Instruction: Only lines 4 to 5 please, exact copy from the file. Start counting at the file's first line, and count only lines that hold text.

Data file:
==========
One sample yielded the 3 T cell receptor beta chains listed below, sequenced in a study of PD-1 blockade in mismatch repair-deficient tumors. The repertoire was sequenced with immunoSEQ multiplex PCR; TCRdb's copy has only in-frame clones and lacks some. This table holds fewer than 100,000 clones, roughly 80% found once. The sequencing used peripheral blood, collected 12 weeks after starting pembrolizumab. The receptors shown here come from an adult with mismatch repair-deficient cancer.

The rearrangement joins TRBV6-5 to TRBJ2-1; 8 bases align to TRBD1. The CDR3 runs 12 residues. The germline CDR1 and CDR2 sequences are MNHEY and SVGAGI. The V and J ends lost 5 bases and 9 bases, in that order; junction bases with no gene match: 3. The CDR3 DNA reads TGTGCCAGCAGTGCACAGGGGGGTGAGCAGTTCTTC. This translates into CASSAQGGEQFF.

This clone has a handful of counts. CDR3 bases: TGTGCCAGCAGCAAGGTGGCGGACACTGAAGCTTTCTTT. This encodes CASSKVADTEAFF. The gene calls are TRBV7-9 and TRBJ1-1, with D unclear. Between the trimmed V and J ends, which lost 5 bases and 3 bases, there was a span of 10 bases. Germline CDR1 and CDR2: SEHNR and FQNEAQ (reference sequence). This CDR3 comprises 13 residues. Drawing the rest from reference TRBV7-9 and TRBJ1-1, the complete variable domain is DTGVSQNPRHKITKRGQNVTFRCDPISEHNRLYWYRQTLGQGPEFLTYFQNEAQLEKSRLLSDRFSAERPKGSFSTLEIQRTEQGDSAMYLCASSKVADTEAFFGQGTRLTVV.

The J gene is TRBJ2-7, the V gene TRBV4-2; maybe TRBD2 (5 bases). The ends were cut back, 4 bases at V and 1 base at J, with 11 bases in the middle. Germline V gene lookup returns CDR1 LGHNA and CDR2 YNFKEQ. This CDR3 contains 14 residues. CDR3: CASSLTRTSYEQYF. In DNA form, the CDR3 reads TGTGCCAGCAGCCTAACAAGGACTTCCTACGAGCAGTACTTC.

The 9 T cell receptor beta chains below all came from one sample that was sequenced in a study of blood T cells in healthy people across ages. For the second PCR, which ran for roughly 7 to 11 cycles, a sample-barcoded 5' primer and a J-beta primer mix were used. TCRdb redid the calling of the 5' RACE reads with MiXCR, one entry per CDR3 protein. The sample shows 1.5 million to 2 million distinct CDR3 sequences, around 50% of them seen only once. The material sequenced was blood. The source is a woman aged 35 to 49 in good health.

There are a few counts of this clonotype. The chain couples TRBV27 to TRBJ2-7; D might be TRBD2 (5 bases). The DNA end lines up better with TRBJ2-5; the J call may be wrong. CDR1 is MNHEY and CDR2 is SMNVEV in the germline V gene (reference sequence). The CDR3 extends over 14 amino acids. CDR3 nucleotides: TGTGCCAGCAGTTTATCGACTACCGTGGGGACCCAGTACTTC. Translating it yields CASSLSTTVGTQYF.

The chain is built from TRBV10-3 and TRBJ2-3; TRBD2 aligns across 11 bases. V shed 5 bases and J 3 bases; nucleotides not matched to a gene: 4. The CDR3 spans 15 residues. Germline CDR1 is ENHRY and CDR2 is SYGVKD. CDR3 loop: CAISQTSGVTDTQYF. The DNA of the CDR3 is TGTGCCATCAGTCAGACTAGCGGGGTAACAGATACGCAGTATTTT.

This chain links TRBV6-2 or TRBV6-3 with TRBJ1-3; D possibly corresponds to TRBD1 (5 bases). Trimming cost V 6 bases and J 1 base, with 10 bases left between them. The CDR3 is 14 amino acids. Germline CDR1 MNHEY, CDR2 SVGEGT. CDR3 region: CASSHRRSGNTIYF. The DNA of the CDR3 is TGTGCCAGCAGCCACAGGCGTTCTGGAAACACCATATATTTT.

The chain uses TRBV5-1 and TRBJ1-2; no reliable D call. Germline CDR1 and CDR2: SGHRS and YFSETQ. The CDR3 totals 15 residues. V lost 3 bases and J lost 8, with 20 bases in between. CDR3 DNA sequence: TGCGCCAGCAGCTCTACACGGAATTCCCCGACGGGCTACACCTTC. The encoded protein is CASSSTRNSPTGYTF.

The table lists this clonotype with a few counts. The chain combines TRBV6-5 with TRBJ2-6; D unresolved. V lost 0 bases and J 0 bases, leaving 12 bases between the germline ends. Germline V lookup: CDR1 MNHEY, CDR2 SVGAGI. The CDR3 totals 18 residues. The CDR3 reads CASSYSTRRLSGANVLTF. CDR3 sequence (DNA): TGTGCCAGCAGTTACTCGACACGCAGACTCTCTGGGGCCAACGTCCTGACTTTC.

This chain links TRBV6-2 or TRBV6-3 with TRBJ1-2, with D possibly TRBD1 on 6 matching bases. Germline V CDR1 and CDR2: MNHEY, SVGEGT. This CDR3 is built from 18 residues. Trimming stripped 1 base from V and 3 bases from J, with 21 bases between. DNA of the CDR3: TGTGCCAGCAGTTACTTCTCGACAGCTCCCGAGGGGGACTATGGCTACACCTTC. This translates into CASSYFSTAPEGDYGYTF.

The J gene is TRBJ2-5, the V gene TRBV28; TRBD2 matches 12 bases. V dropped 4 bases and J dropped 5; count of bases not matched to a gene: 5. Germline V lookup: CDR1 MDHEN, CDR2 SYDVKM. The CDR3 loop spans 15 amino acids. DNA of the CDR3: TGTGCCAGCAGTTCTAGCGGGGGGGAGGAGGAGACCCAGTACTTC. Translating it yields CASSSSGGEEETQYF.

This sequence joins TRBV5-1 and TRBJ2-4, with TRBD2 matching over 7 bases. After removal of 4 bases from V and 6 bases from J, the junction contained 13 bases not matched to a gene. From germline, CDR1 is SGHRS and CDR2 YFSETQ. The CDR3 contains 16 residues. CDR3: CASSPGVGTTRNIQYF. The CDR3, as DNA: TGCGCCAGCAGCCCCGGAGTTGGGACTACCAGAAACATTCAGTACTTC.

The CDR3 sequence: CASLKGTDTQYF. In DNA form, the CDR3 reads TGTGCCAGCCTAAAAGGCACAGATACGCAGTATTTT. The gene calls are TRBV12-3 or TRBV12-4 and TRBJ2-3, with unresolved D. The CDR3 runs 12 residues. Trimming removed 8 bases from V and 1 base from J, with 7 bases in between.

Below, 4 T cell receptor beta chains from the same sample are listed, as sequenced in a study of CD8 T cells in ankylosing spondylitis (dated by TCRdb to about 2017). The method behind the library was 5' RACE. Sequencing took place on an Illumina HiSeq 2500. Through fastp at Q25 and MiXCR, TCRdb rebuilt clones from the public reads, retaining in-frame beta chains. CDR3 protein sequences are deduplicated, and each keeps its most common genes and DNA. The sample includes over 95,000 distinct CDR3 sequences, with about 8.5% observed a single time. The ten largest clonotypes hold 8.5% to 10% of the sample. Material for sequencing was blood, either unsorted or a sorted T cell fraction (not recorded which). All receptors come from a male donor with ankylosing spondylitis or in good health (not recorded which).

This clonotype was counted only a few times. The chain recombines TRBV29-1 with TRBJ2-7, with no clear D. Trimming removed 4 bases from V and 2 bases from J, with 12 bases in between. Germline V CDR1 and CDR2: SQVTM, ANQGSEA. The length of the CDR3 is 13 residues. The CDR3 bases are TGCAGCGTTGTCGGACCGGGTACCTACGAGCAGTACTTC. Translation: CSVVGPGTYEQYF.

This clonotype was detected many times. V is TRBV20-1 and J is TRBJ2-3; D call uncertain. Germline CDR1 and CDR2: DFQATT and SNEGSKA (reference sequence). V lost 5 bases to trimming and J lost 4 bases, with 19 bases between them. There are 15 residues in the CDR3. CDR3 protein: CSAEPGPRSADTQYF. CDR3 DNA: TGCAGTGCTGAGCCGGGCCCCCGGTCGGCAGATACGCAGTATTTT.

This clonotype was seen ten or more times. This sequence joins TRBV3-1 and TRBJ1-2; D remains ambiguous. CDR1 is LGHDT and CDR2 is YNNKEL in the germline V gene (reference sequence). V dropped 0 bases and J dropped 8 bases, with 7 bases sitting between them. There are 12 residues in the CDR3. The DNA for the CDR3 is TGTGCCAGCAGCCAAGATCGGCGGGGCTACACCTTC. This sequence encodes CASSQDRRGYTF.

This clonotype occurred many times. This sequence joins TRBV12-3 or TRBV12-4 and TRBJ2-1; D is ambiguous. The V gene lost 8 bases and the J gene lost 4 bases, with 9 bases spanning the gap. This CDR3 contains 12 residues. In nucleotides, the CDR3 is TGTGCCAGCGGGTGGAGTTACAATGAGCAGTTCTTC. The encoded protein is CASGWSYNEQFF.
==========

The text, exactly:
The J gene is TRBJ2-7, the V gene TRBV4-2; maybe TRBD2 (5 bases). The ends were cut back, 4 bases at V and 1 base at J, with 11 bases in the middle. Germline V gene lookup returns CDR1 LGHNA and CDR2 YNFKEQ. This CDR3 contains 14 residues. CDR3: CASSLTRTSYEQYF. In DNA form, the CDR3 reads TGTGCCAGCAGCCTAACAAGGACTTCCTACGAGCAGTACTTC.

The 9 T cell receptor beta chains below all came from one sample that was sequenced in a study of blood T cells in healthy people across ages. For the second PCR, which ran for roughly 7 to 11 cycles, a sample-barcoded 5' primer and a J-beta primer mix were used. TCRdb redid the calling of the 5' RACE reads with MiXCR, one entry per CDR3 protein. The sample shows 1.5 million to 2 million distinct CDR3 sequences, around 50% of them seen only once. The material sequenced was blood. The source is a woman aged 35 to 49 in good health.